Putting IM to Practice

In the inner circles of the instant messaging (IM) industry, the conversation inevitably comes around to interoperability — that is, getting public networks such as AOL, Yahoo! and Microsoft as well as proprietary systems to share IMs. The thinking is that businesses need to reach beyond the boundaries of their firewalls to talk to customers, suppliers and partners. Discussions — often heated — about SIMPLE and XMPP, which are the technologies that drive that interoperability, abound.

In the world of Patricia Stibbs, administrator at the Plastic Surgery Center of Hampton Roads in Newport News, Virginia, the messaging needs are more internal and more pragmatic. With five surgeons and 50 support people serving between 600-700 patients in a facility that includes two operating rooms in a 14,000-square foot building, she was just looking to cut down on the use of the intercom system and eliminate piles of Post-Its notes used to track patients. “It was all very low-tech,” Stibbs said.

Lotus Instant Messaging
Lotus Instant Messaging lets Plastic Surgery Center staff members communicate more efficiently and helps them track patients from sign-in to discharge.

By implementing IBM Lotus Instant Messaging, Stibb said, The Plastic Surgery Center is now a more efficient operation. The IM solution makes the practice quieter, more efficient and more attractive to patients, she said.

“With all the paging, it was beginning to sound like an airport. We are in the cosmetic surgery business, and patients are looking for ambience,” Stibbs said.

Of course, implementing Lotus Instant Messaging did more than make the Plastic Surgery Center a quieter place to work or visit. It helps employees better care for and keep track of patients. Whether it’s making certain a patient sees a counsellor before she schedules a procedure or that she sees billing before she leaves the office, it can all be communicated among workers in real-time without any speaker phones or the employee having to leave her desk. “It allows multitasking,” Stibbs said. “It sounds simple, but a lot things require a yes or no answer. It keeps everyone at her desk. They can deal with it immediately. There’s no getting lost.”

Not only does IM help keep employees productive and accounted for, it also provides a way for the Plastic Surgery Center to route patients. “It’s great for when you are looking for a patient. You can say ‘Tell me when Mary signs in.’ You can IM recovery to say Mary’s husband is here to take her home.” Or, she said, they can discreetly tell a doctor to call his wife. All types of information flows more freely.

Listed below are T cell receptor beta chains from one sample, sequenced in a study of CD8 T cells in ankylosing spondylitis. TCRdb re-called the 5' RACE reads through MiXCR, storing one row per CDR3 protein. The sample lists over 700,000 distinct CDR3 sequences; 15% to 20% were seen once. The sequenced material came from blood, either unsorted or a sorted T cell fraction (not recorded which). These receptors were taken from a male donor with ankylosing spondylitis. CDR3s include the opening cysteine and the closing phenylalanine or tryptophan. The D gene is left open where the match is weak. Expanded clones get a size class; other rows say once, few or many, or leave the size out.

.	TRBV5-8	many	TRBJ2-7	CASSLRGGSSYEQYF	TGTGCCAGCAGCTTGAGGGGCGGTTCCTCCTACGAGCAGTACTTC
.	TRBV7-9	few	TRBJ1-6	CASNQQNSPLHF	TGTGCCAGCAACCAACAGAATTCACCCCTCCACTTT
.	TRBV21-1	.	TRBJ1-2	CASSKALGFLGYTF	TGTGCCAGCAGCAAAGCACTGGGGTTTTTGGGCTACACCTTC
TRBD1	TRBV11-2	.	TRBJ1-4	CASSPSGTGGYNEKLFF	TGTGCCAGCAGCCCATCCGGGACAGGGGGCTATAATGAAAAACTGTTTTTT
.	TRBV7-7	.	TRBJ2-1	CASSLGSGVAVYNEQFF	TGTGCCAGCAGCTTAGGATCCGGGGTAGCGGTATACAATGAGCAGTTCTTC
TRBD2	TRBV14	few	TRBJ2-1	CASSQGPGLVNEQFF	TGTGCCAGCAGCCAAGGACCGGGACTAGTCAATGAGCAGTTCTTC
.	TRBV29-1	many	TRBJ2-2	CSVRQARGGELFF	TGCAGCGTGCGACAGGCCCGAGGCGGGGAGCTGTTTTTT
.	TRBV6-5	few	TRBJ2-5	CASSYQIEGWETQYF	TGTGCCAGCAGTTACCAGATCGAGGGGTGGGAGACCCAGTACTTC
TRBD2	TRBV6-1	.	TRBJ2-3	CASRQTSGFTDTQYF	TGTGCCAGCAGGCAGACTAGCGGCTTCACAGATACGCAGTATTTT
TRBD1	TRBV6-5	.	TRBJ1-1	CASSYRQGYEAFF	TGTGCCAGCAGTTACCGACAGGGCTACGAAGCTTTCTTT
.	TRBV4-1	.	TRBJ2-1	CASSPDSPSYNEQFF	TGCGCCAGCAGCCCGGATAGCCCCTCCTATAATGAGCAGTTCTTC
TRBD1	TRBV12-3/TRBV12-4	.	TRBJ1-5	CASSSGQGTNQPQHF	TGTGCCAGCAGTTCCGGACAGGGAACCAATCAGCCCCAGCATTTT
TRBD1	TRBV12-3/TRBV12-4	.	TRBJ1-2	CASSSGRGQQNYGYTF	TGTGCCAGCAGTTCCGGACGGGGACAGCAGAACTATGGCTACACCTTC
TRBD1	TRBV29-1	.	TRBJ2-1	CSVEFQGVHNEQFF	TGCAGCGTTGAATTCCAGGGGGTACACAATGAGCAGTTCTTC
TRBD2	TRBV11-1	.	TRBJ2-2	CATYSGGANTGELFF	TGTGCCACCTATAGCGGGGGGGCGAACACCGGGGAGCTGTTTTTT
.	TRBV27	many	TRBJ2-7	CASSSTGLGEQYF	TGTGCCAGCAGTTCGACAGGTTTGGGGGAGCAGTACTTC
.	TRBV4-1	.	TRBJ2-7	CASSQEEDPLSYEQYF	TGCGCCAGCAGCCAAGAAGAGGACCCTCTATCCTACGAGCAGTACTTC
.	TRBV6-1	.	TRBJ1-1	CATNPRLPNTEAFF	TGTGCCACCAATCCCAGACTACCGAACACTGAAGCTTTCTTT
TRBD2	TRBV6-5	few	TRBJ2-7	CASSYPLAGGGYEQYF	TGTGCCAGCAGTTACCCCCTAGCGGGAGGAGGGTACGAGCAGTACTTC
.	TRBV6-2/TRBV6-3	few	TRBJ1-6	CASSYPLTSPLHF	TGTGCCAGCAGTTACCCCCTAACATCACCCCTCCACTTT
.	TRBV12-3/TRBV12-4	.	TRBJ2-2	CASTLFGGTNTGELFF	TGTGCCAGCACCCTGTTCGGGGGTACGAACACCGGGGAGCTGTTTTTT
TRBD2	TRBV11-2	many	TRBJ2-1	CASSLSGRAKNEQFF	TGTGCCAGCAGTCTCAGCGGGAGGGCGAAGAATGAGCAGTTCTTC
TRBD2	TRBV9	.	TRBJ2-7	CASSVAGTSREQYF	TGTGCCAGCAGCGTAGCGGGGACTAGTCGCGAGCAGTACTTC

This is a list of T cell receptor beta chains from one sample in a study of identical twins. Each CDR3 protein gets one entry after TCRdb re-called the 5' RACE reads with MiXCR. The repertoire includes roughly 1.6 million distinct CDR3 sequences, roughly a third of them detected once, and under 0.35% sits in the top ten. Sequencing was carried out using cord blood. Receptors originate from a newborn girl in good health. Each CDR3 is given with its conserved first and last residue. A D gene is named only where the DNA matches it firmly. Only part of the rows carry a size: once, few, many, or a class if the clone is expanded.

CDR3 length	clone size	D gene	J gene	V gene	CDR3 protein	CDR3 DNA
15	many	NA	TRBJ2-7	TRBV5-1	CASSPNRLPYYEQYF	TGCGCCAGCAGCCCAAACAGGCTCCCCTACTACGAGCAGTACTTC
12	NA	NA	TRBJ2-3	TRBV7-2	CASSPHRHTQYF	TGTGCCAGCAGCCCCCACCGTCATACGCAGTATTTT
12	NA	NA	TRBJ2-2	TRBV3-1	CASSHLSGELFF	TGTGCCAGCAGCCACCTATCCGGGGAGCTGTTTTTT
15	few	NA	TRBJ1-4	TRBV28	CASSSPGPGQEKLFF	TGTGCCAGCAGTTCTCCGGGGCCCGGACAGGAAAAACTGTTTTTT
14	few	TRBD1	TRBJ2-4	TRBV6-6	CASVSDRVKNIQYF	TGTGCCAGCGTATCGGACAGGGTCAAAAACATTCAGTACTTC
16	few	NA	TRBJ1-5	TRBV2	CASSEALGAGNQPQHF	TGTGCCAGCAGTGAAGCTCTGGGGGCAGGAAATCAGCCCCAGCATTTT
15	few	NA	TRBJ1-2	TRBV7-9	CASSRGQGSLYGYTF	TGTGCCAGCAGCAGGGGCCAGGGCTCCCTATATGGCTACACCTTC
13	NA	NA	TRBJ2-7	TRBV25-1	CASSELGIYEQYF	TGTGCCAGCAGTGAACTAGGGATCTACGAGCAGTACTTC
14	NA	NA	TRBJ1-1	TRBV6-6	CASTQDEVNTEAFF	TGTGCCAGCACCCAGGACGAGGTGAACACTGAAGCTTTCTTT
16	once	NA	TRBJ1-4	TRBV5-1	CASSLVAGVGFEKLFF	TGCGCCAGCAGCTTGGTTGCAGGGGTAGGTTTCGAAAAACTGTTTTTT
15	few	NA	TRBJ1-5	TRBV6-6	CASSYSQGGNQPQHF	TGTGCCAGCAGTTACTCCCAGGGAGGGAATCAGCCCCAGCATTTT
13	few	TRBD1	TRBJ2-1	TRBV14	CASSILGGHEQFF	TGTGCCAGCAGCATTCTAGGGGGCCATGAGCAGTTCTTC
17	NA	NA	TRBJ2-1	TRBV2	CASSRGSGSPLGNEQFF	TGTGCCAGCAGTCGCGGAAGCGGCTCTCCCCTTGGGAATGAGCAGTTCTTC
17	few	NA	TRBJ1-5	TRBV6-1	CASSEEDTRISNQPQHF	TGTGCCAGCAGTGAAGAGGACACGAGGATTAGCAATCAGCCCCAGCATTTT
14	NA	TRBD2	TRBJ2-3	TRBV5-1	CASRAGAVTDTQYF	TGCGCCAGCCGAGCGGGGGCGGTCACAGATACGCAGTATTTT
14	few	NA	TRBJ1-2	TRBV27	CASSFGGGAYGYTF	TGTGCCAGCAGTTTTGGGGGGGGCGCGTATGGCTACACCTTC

A Little Help From Colorado

Stibbs credits Ascendant Technology with making the system work quickly and efficiently. “We had this idea for the sign-in thing and they made it happen.” That initial idea Stibbs mentions allows patients to sign in electronically, so in case the person at the reception desk is busy, others are alerted and can attend to the patient. It’s also reassuring for patients because they don’t need to wonder whether anyone knows they are there. Equally important, if a staff member needs to see a patient for any reason, they can find out as soon as she checks in.

For example, Stibbs said, “We have to track patients for an FDA study on silicone implants.” Basically, all cosmetic surgery practices are required to monitor the progress and health of the patients that have had implant surgery. “We are responsible for 350 people in the study,” Stibbs said. And if one of those 350 patients signs in, they want to make sure they seize the opportunity to do the followup at the moment because it can be months before they see that patient again. “IM can alert us that a patient we need to track is in the building.”

It was also important that implementing IM not be disruptive. After all, the practice couldn’t shut down while the transition was being made. “We stayed late at one night and it was working in the morning.” And it’s been working since. Even though, Ascendant Technology is based in Colorado, Stibbs said, they provide on-going support over the phone. “I’m not a programmer, but they can walk me through it.”

In terms of the staff reaction, the new messaging system was quickly accepted even though it was a huge change in process. “There was no reluctance, just a little trepidation,” Stibbs said. Now, though, the employees have fun with it. “But it’s not a deterrent to work at allm,” she said.

Keep Things Private
The electronic sign-in process not only makes the office move efficient by alerting the proper staff members when a client signs in, it also help the practice comply with recently enacted HIPAA laws governing patient privacy. If a visitor sees that a patient has signed on check-in sheet, it would violate HIPAA laws. “If you see someone in a waiting room, it is not a HIPAA violation. If someone sees your name on a sign-in sheet, it is a violation.”

“The burden of proof is on the practice. You have to prove you have taken precautionary measures.” Stibbs said. HIPAA also requires the practice to have a secure network, screens not accessible for public viewing, the use of screen savers. However, the company probably had “more privacy issues with PostIt notes in the trash,” she said.

The Plastic Surgery Center has no plans to extend IM beyond the building but Stibbs said the infrastructure is now place to implement technology such as electronic Medicaid forms. But, for now, Stibbs is happy with the more efficient form internal communications offered by Lotus Instant Messaging. “It’s great for when I’m stuck on the phone. I don’t have people waving notes in my face or tap dancing in front of me.”

Dan Muse is executive editor of internet.com’s Small Business Channel and EarthWeb’s Networking & Communications Channel.

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